Win Restores Potentially Billions of Dollars in GI Bill Educational Benefits
August 26, 2019
The U.S. Court of Appeals for Veterans Claims has issued a major decision that could restore billions of dollars in Post-9/11 GI Bill and other educational benefits to military service members of the Post-9/11 era.
Since World War II, Congress has provided veterans with different GI Bill benefits for different periods of qualifying service. Nevertheless, since 2009, the Department of Veterans Affairs has required veterans with more than one period of separately qualifying service to relinquish or exhaust their entitlement to Montgomery GI Bill benefits before utilizing their Post-9/11 GI Bill benefits, thereby capping most veterans’ combined GI Bill benefits at 36 months.
In BO v. Wilkie, the court on Aug. 15 rejected this practice, declaring that the law “require[s] neither relinquishment nor exhaustion” and determined that the law allows veterans with separately qualifying service “to receive entitlement under both programs subject to a 36-month cap on utilization of each of the two separate programs and a 48-month cap overall.”
The court reversed a decision by the VA’s Board of Veterans’ Appeals and ordered the board to recalculate BO’s entitlement to GI Bill benefits. Attorneys from Hunton Andrews Kurth LLP and Dominion Energy, the appellant’s pro bono counsel, estimate that the decision impacts millions of veterans affected by the VA’s illegal practice and those who would have been affected.
“BO” is the identifier given to the veteran in this case, which is sealed to protect national security and BO’s service as a federal counterterrorism agent. BO is also a highly decorated Army combat veteran of the pre- and post-9/11 eras. After an initial period of enlisted military service, he attended college on the Montgomery GI Bill, then returned to the Army as a commissioned officer. In 2015, he applied for post-9/11 benefits based on his commissioned service so that he could attend Yale Divinity School and then become an Army chaplain.
But based on its misreading of the law, the VA forced BO to forfeit his remaining Montgomery benefits and limited his Post-9/11 benefits to the amount of the forfeited benefits. The VA rejected his repeated calls to correct its error, forcing him to appeal its decision. During the lengthy appellate process, BO had to give up his Yale admission and became ineligible to return to the Army because of his age, but he continued to press his appeal to receive the correct amount of benefits, and, more importantly to him, for the benefit of all veterans.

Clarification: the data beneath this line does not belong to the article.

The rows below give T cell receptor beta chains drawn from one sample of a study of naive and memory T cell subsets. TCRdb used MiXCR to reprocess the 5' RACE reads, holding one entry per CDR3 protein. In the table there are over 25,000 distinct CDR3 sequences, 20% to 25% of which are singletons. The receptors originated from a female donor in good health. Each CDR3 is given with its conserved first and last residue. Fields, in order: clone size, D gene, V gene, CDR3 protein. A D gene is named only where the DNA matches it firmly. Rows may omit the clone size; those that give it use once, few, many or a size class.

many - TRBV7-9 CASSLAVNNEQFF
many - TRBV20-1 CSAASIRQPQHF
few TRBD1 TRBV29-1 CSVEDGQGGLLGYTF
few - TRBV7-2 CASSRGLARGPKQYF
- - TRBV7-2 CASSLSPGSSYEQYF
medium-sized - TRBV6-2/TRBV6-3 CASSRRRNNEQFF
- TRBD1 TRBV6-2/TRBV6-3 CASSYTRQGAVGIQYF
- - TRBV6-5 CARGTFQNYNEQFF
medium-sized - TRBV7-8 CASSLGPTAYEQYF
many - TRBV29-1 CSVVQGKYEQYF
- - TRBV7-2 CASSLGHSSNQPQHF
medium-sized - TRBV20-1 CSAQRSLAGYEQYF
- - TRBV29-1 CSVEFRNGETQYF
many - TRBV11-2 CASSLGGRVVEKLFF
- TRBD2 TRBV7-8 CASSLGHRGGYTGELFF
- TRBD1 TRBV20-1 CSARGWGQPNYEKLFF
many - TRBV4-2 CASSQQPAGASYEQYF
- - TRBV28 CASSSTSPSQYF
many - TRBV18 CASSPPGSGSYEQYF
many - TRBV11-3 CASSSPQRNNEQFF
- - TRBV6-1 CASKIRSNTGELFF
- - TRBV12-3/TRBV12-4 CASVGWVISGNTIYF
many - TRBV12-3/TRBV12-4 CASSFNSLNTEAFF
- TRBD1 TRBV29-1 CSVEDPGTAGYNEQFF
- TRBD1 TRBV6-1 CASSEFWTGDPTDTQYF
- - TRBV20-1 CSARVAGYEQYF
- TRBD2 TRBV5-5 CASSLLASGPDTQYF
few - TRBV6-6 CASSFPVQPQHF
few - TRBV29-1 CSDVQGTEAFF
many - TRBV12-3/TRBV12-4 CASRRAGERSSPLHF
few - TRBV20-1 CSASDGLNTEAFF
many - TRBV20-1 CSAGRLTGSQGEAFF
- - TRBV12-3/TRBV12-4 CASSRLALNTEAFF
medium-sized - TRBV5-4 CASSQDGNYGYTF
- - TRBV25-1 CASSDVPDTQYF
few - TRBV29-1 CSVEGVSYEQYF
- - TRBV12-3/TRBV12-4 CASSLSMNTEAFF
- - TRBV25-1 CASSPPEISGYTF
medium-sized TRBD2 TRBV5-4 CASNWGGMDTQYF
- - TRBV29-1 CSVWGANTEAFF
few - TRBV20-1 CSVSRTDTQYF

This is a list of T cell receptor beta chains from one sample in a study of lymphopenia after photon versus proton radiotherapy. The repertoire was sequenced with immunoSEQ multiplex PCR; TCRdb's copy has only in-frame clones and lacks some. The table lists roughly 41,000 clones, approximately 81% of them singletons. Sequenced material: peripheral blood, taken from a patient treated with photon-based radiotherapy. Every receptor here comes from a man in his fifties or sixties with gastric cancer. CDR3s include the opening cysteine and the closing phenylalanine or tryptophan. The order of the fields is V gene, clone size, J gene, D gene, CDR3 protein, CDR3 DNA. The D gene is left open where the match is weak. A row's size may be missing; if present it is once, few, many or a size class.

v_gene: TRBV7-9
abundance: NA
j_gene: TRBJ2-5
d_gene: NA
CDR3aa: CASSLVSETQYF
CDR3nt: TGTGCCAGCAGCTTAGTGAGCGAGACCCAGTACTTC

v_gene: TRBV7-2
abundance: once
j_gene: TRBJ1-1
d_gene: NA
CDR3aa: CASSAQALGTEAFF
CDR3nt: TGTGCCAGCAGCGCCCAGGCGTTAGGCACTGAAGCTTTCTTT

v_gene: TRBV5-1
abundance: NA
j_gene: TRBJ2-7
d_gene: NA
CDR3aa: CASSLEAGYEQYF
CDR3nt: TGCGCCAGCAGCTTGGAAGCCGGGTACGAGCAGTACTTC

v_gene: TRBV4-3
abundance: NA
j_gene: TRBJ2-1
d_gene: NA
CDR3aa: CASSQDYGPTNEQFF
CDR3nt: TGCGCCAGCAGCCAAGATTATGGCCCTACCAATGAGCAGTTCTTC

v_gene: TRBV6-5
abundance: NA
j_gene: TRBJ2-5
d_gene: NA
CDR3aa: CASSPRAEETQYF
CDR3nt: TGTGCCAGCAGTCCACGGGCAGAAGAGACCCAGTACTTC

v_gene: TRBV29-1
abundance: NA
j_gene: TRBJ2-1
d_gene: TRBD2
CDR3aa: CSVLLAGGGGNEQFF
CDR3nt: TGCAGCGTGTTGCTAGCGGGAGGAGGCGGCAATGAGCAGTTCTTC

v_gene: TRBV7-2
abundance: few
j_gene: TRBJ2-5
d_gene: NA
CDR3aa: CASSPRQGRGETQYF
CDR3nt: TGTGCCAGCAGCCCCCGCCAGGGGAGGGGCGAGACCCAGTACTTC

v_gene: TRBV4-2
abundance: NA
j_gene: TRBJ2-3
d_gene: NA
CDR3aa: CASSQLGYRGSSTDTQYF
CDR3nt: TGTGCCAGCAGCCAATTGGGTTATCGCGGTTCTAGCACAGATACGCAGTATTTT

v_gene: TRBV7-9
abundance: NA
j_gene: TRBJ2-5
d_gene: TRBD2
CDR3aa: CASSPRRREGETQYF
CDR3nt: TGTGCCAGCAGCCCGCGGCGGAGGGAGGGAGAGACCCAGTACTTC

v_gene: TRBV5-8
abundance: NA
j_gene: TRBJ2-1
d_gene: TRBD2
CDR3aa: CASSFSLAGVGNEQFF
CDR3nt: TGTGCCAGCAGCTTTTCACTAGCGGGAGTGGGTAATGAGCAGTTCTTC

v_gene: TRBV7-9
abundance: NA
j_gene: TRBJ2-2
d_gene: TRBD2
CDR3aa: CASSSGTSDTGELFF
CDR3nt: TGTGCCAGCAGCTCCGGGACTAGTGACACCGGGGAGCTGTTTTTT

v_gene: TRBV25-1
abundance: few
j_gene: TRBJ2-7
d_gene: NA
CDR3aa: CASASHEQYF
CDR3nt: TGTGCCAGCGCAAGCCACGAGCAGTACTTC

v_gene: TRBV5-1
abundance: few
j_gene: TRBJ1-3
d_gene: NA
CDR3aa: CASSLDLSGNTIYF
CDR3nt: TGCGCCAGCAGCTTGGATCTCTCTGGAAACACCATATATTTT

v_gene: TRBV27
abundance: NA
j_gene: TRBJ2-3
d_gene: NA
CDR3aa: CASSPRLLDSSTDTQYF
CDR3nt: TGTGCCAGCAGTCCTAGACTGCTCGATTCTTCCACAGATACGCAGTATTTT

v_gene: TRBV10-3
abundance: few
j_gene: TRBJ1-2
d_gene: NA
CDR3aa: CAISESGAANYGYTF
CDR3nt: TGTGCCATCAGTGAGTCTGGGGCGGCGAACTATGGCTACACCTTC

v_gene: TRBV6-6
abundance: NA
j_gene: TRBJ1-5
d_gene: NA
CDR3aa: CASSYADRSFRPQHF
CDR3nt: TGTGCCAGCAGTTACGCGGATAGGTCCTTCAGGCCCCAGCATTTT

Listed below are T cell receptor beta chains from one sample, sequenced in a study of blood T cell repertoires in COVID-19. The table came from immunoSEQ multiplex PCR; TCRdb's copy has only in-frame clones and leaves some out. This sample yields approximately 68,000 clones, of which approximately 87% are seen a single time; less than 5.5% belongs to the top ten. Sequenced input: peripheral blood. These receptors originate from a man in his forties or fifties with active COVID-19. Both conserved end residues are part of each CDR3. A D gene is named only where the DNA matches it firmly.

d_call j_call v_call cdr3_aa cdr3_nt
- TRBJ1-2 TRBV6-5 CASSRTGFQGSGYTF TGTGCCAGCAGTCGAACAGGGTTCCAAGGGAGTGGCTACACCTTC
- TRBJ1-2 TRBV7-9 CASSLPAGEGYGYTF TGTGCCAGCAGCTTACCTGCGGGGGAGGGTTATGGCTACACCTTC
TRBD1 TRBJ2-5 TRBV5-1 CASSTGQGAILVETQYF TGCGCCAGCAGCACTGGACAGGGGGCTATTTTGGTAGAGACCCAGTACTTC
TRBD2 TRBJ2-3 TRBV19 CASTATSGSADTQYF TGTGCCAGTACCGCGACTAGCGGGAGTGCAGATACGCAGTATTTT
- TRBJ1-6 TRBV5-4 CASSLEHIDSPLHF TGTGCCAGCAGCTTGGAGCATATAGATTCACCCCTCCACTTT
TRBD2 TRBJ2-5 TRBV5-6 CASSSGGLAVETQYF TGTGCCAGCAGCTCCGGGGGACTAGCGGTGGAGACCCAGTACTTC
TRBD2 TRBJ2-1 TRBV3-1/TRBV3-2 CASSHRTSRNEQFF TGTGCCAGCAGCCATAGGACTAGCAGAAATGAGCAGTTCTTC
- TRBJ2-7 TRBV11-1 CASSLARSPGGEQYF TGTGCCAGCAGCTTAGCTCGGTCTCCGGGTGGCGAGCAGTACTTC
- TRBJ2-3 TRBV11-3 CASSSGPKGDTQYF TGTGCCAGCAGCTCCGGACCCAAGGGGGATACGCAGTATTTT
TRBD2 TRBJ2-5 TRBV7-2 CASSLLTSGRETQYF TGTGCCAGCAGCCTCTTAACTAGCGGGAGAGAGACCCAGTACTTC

“BO urges the VA to take immediate, affirmative action not only to correct his educational entitlements, but also to identify the many veterans impacted by the court’s decision and notify them of the restoration of their hard-earned benefits,” said Hunton Andrews Kurth lawyer Timothy L. McHugh, who represented the appellant.
The legal team also included Dominion Energy Senior Counsel David J. DePippo, as well as lawyers and staff with Hunton Andrews Kurth’s Veterans Pro Bono Program.
Throughout Dominion Energy’s lengthy history of service to its communities, the company has made support for the military, veterans and their families a priority. Beginning in World War I, when employees sent soldiers care packages, and continuing until today, the company has focused on those who serve our country. G.I. Jobs ranked Dominion Energy #5 in its 2019 list of the top military-friendly companies nationwide. The company respects the hard and important work the VA does and looks forward to helping them implement this order and getting veterans the benefits they have earned.
Hunton Andrews Kurth is proud of its community service and leadership among law firms in the United States, where the firm’s tradition of pro bono service is well recognized. At the end of the firm’s fiscal year on March 31, 2019, its lawyers had donated more than 40,000 pro bono hours to underserved communities. This represented more than 4% of the firm’s gross billable hours and commemorates 25 continuous years of meeting or exceeding the Pro Bono Institute’s Law Firm Pro Bono Challenge of donating at least 3% of the firm’s annual billable hours to pro bono service.